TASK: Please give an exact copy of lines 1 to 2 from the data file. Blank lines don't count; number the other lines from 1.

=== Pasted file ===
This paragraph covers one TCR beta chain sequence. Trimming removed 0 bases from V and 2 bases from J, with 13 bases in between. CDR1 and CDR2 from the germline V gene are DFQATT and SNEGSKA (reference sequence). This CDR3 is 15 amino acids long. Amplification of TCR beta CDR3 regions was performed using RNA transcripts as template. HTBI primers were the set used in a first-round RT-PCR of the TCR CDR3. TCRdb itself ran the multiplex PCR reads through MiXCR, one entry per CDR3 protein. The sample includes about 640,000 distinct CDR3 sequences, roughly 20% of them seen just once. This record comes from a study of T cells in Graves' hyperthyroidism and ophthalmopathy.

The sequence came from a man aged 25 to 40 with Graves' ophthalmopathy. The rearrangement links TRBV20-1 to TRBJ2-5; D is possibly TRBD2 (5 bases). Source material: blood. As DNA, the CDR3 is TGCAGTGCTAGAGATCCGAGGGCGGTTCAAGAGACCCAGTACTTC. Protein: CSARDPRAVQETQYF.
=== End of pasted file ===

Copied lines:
This paragraph covers one TCR beta chain sequence. Trimming removed 0 bases from V and 2 bases from J, with 13 bases in between. CDR1 and CDR2 from the germline V gene are DFQATT and SNEGSKA (reference sequence). This CDR3 is 15 amino acids long. Amplification of TCR beta CDR3 regions was performed using RNA transcripts as template. HTBI primers were the set used in a first-round RT-PCR of the TCR CDR3. TCRdb itself ran the multiplex PCR reads through MiXCR, one entry per CDR3 protein. The sample includes about 640,000 distinct CDR3 sequences, roughly 20% of them seen just once. This record comes from a study of T cells in Graves' hyperthyroidism and ophthalmopathy.

The sequence came from a man aged 25 to 40 with Graves' ophthalmopathy. The rearrangement links TRBV20-1 to TRBJ2-5; D is possibly TRBD2 (5 bases). Source material: blood. As DNA, the CDR3 is TGCAGTGCTAGAGATCCGAGGGCGGTTCAAGAGACCCAGTACTTC. Protein: CSARDPRAVQETQYF.